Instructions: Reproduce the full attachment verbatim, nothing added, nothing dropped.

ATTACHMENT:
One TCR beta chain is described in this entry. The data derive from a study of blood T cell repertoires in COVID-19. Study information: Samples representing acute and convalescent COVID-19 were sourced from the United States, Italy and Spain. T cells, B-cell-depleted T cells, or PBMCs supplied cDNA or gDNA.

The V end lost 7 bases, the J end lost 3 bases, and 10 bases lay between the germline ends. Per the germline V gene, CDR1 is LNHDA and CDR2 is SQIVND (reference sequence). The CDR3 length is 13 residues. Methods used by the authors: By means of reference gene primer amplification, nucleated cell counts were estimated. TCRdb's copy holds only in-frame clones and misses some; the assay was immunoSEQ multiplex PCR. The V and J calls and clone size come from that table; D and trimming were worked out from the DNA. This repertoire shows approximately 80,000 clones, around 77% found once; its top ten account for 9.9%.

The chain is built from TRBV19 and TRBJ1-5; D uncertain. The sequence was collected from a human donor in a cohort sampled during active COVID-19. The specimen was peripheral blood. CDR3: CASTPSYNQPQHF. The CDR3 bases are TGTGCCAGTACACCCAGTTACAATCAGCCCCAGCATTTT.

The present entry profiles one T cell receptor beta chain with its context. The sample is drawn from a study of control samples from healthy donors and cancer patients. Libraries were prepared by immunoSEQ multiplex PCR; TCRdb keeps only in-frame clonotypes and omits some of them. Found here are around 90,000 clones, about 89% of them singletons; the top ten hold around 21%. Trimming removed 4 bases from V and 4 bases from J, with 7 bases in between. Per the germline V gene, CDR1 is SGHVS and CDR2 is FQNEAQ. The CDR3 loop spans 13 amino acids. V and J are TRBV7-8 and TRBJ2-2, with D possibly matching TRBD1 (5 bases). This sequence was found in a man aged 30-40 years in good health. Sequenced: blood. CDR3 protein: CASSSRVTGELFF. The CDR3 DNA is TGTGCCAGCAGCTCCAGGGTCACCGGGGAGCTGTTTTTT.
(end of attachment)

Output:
One TCR beta chain is described in this entry. The data derive from a study of blood T cell repertoires in COVID-19. Study information: Samples representing acute and convalescent COVID-19 were sourced from the United States, Italy and Spain. T cells, B-cell-depleted T cells, or PBMCs supplied cDNA or gDNA.

The V end lost 7 bases, the J end lost 3 bases, and 10 bases lay between the germline ends. Per the germline V gene, CDR1 is LNHDA and CDR2 is SQIVND (reference sequence). The CDR3 length is 13 residues. Methods used by the authors: By means of reference gene primer amplification, nucleated cell counts were estimated. TCRdb's copy holds only in-frame clones and misses some; the assay was immunoSEQ multiplex PCR. The V and J calls and clone size come from that table; D and trimming were worked out from the DNA. This repertoire shows approximately 80,000 clones, around 77% found once; its top ten account for 9.9%.

The chain is built from TRBV19 and TRBJ1-5; D uncertain. The sequence was collected from a human donor in a cohort sampled during active COVID-19. The specimen was peripheral blood. CDR3: CASTPSYNQPQHF. The CDR3 bases are TGTGCCAGTACACCCAGTTACAATCAGCCCCAGCATTTT.

The present entry profiles one T cell receptor beta chain with its context. The sample is drawn from a study of control samples from healthy donors and cancer patients. Libraries were prepared by immunoSEQ multiplex PCR; TCRdb keeps only in-frame clonotypes and omits some of them. Found here are around 90,000 clones, about 89% of them singletons; the top ten hold around 21%. Trimming removed 4 bases from V and 4 bases from J, with 7 bases in between. Per the germline V gene, CDR1 is SGHVS and CDR2 is FQNEAQ. The CDR3 loop spans 13 amino acids. V and J are TRBV7-8 and TRBJ2-2, with D possibly matching TRBD1 (5 bases). This sequence was found in a man aged 30-40 years in good health. Sequenced: blood. CDR3 protein: CASSSRVTGELFF. The CDR3 DNA is TGTGCCAGCAGCTCCAGGGTCACCGGGGAGCTGTTTTTT.